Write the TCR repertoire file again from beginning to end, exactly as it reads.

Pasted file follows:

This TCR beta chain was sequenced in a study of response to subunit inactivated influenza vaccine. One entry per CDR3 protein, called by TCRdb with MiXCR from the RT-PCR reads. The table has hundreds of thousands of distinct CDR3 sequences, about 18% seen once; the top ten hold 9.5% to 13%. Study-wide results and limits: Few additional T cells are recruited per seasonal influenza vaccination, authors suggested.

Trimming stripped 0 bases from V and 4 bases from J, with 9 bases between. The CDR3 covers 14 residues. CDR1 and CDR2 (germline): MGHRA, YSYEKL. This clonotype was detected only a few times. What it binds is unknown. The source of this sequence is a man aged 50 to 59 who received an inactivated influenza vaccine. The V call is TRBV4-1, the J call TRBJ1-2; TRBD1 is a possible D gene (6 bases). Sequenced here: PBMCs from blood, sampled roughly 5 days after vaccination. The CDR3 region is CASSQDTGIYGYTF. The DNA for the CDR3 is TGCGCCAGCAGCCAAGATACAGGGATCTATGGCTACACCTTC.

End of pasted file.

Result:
This TCR beta chain was sequenced in a study of response to subunit inactivated influenza vaccine. One entry per CDR3 protein, called by TCRdb with MiXCR from the RT-PCR reads. The table has hundreds of thousands of distinct CDR3 sequences, about 18% seen once; the top ten hold 9.5% to 13%. Study-wide results and limits: Few additional T cells are recruited per seasonal influenza vaccination, authors suggested.

Trimming stripped 0 bases from V and 4 bases from J, with 9 bases between. The CDR3 covers 14 residues. CDR1 and CDR2 (germline): MGHRA, YSYEKL. This clonotype was detected only a few times. What it binds is unknown. The source of this sequence is a man aged 50 to 59 who received an inactivated influenza vaccine. The V call is TRBV4-1, the J call TRBJ1-2; TRBD1 is a possible D gene (6 bases). Sequenced here: PBMCs from blood, sampled roughly 5 days after vaccination. The CDR3 region is CASSQDTGIYGYTF. The DNA for the CDR3 is TGCGCCAGCAGCCAAGATACAGGGATCTATGGCTACACCTTC.